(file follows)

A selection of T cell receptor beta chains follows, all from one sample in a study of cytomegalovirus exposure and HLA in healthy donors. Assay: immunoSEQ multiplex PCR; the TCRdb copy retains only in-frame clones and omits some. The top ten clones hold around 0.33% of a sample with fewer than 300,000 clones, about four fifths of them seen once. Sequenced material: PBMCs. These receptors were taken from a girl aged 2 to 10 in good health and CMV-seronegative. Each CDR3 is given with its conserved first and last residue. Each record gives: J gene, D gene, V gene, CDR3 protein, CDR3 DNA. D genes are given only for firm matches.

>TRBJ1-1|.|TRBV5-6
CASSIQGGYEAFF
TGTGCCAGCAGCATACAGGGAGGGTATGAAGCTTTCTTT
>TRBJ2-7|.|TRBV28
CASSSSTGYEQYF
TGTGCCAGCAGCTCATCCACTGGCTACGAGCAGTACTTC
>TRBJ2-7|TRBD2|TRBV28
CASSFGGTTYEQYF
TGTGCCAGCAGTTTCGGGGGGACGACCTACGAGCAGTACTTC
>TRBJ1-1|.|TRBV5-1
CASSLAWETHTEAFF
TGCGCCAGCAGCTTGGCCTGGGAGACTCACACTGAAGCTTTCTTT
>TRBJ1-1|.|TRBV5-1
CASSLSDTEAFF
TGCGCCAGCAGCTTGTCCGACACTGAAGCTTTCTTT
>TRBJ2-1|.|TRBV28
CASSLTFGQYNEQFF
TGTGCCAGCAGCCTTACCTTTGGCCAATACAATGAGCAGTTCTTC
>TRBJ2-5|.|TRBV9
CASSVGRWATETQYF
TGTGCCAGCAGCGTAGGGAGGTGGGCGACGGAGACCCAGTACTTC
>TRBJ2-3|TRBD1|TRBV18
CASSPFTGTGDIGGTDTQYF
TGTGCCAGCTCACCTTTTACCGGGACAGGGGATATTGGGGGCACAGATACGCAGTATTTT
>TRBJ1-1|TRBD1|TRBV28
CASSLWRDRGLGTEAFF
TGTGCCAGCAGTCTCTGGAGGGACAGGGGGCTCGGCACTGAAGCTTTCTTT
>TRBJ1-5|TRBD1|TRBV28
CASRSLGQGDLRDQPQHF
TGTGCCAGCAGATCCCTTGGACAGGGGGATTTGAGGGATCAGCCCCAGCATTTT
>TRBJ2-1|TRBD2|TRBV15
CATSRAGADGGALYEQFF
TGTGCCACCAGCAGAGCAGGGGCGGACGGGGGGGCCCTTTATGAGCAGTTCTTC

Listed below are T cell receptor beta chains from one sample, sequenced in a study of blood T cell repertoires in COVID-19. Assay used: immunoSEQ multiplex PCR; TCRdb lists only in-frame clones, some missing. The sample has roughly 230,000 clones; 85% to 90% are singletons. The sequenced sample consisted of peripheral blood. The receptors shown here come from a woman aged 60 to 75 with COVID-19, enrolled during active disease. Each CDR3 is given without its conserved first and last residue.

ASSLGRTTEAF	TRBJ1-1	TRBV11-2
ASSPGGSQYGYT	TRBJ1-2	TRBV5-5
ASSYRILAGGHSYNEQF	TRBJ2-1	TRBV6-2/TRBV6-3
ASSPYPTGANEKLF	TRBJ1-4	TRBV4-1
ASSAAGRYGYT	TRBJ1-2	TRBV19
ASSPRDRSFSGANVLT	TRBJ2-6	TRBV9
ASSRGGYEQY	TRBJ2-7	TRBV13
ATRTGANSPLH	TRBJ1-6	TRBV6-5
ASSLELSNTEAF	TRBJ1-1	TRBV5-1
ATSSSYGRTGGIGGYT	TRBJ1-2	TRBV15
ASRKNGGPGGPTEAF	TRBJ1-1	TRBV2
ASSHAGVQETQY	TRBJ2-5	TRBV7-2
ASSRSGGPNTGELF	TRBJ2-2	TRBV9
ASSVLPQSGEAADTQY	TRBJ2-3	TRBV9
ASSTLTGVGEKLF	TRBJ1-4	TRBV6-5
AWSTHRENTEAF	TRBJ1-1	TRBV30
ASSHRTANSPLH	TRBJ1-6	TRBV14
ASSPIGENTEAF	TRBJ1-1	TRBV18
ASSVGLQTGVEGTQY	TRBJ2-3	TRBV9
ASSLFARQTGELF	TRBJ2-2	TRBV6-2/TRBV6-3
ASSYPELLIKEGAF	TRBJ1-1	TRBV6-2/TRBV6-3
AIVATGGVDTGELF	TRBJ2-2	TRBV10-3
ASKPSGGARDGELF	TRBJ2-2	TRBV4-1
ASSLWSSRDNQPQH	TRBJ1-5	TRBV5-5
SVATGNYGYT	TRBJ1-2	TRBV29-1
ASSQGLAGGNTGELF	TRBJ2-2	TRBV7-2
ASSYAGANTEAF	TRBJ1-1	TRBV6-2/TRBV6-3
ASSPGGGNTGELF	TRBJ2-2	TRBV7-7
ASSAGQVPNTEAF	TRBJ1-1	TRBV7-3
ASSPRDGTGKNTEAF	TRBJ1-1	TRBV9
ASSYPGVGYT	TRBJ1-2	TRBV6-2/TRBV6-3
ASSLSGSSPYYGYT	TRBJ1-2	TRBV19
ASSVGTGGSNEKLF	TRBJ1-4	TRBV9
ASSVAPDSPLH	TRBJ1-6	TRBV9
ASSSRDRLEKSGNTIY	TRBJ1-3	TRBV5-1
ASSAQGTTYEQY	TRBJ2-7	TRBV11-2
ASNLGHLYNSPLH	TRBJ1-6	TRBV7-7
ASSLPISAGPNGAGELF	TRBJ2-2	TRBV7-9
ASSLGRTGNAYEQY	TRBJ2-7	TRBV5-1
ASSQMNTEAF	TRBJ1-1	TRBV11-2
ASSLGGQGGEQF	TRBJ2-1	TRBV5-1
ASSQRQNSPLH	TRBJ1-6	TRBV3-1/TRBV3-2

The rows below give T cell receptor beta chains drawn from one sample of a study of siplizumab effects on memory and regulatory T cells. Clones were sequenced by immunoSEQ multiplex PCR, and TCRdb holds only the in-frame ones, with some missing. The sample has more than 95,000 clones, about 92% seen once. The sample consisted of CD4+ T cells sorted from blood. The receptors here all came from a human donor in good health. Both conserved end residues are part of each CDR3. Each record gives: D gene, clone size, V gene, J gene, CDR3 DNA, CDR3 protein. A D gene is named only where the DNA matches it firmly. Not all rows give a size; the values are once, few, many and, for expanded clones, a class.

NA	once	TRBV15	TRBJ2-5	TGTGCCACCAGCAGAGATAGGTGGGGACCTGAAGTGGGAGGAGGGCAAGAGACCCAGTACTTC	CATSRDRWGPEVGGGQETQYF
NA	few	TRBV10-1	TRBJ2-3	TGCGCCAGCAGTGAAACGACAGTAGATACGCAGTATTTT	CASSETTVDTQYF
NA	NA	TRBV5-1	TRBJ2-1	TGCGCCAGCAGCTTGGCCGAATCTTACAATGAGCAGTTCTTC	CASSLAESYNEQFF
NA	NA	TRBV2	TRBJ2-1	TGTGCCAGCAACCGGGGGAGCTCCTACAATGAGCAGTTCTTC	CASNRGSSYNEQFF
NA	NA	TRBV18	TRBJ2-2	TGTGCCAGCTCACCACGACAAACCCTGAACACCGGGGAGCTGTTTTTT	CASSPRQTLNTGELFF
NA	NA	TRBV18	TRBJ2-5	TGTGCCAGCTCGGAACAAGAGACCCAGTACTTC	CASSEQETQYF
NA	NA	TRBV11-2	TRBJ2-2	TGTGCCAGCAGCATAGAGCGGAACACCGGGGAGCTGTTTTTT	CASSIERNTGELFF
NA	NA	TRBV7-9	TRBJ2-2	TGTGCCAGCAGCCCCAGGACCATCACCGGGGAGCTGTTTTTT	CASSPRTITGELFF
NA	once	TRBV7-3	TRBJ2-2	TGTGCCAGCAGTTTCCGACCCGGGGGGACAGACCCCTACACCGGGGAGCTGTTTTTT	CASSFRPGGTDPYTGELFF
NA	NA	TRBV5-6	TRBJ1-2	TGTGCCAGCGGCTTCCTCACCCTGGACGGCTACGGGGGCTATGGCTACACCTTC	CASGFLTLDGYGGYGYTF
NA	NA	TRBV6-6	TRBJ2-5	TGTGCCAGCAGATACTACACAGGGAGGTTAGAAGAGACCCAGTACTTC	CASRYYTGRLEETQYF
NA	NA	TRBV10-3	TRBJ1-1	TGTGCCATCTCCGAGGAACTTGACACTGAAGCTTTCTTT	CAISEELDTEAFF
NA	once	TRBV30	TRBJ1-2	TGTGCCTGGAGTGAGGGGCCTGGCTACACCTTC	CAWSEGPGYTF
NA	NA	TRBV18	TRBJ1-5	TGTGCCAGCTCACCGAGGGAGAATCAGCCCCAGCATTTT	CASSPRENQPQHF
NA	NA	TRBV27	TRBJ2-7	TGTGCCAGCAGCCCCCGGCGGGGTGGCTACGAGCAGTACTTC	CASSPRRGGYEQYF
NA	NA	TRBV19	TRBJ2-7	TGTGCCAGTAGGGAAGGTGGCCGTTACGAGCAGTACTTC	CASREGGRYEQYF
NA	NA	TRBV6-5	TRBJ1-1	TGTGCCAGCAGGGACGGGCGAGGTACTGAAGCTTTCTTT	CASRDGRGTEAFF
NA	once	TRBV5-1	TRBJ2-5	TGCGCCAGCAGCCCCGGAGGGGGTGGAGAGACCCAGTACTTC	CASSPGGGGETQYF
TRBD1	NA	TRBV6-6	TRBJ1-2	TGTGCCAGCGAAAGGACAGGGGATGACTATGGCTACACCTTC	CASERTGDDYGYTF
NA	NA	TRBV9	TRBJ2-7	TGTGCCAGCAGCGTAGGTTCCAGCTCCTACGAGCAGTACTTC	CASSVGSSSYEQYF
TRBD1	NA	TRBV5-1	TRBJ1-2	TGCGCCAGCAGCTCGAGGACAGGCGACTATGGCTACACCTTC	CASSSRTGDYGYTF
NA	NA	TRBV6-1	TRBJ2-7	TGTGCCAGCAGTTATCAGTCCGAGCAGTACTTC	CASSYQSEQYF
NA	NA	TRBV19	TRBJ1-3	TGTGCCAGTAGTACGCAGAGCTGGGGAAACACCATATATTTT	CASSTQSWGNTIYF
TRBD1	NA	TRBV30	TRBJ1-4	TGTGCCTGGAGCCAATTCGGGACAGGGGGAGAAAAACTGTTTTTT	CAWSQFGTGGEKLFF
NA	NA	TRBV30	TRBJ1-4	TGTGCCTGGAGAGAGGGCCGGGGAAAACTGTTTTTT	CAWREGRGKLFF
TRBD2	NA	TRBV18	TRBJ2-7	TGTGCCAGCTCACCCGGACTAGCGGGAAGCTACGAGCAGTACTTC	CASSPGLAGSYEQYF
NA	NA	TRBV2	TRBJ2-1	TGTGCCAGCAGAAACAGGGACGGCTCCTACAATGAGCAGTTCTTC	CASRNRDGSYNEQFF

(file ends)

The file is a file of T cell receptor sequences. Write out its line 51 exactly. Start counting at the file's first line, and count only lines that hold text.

AWSTHRENTEAF	TRBJ1-1	TRBV30